AK's Reviews > Weetzie Bat

Weetzie Bat by Francesca Lia Block
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Aug 18, 2011

liked it
bookshelves: read-2011, young-adult
Read from August 10 to 12, 2011

Los Angeles! Is where this cute little fable takes place. An extra-kitsch fantasy LA where everyone looks like 1950s movie stars, drives 1950s Chevrolets, and lives in adorable pink cottages in the hills. Weetzie Bat is a young lass who wears vintage prom dresses to high school and is a weirdo. She meets some boys and has some adventures with them, and by adventures, I mean babies. Sassy Magazine told everyone to read it in the early 90s (every single one of my goodreads reviews is actually about the early 90s), but I failed to do so, though I assiduously followed that magazine's cultural advice. I probably would not have liked this book when I was 13. The childlike, treacly style of the writing and sun-drenched LA setting might have been to cutesy-poo for my goth adolescent soul, even though there is quote/unquote Mature Content just underneath the sugarcoated surface. Doin' it! Homosexuals humpin' and lovin' other homosexuals! Drugs! AIDS! Losing the ones you love! etc.

Reading it this summer, after having spent a couple of days feeling like an alien in Southern California, Weetzie Bat struck me as some kind of commentary on the eternal desire for and ultimate impossibility of LA and New York every really understanding each other. Weetzie's dad is a New York film dude who meets, marries, and makes a baby with an LA starlet, but their relationship falls apart, and Mama and Papa Bat hole up in their respective cities to embody every possible coastal stereotype. Everyone in LA is involved with movies and everyone in New York eats bagels all the time. They are intrigued by each other but ultimately cannot coexist, because LA is too sunny for New York people, and New York is too gritty and grey for LA people. I suppose this book is about other stuff, too, like how everyone should be able to make families with the people they love, even/especially if that family is you, your gay best friend and his lover, the baby they impregnate you with, your boyfriend, the baby your boyfriend spawned with a witch, and a dog named Pee Wee.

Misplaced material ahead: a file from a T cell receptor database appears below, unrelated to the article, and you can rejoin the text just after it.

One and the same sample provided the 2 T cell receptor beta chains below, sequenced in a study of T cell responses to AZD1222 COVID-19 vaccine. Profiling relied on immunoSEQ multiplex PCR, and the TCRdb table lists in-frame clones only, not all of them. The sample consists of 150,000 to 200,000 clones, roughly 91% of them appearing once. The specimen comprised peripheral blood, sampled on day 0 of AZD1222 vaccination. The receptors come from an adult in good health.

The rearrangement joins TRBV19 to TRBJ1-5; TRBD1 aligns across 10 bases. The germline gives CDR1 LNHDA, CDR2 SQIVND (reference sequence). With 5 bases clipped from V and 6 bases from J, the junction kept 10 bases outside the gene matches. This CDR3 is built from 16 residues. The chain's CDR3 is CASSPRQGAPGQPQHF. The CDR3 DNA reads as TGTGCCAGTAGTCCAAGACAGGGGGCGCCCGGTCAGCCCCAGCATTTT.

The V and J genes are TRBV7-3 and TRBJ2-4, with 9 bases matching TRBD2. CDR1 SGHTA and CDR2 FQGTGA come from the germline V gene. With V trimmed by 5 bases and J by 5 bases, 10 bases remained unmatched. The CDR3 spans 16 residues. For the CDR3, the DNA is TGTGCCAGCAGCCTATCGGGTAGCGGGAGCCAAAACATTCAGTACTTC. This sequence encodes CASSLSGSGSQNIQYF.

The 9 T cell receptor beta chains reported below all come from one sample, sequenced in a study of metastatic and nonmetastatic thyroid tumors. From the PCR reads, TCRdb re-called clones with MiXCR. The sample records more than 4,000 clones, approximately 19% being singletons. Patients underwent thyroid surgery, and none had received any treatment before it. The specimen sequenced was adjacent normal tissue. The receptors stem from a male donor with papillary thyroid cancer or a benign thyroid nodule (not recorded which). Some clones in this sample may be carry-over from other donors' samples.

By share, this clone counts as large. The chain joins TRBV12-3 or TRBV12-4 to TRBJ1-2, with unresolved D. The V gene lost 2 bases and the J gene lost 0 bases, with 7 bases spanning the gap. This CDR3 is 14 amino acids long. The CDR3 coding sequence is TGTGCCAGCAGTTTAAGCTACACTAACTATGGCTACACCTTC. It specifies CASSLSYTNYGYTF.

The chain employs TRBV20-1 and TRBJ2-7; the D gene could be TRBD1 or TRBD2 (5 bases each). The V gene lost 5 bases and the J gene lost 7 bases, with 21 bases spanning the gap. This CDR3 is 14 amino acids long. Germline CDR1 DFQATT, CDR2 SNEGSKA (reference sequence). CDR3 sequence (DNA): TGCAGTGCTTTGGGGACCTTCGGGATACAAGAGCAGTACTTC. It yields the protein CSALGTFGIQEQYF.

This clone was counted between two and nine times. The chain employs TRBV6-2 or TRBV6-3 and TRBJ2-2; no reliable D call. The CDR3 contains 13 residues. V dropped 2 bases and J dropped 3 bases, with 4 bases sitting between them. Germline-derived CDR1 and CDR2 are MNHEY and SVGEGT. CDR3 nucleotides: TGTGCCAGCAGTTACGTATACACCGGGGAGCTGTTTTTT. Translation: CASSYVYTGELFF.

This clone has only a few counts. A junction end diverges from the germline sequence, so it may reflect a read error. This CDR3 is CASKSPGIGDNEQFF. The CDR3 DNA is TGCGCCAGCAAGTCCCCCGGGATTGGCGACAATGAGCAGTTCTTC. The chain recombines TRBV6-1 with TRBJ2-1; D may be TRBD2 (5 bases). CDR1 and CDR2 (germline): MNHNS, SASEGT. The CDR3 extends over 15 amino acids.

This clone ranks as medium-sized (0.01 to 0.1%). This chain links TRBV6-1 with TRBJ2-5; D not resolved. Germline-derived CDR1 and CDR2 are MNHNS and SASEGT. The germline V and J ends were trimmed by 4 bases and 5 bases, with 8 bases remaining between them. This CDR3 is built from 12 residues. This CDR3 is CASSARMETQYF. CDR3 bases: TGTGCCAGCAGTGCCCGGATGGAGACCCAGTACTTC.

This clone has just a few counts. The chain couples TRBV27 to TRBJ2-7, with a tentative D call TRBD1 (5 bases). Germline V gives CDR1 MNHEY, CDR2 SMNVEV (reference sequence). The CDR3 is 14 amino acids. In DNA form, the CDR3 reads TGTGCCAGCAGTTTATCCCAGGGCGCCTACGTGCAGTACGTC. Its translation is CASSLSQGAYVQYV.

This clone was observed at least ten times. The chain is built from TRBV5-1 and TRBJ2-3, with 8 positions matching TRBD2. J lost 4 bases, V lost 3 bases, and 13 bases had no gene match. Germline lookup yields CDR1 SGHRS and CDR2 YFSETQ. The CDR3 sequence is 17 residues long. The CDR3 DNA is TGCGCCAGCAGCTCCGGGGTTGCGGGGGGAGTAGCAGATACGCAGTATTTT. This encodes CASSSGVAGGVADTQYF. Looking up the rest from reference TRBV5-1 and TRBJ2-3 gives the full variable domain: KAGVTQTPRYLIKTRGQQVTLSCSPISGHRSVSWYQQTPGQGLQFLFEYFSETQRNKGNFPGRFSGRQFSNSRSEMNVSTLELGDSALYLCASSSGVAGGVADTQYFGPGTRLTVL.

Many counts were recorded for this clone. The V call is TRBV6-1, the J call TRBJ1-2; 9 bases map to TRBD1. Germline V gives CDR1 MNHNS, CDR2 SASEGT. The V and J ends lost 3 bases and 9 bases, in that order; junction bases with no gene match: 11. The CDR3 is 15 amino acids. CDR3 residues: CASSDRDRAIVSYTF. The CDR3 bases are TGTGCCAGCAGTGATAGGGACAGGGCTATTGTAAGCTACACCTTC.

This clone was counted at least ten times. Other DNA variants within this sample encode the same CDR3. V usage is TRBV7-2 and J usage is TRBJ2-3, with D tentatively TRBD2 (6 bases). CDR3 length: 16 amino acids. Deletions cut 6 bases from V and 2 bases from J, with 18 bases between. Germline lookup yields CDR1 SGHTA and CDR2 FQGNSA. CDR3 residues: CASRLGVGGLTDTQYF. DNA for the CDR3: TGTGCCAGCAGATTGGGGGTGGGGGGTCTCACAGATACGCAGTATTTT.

This book was a fun way to spend 45 minutes but I am not sure I will bother to seek out subsequent books from this series, although I will certainly read them if they are in a waiting room somewhere.

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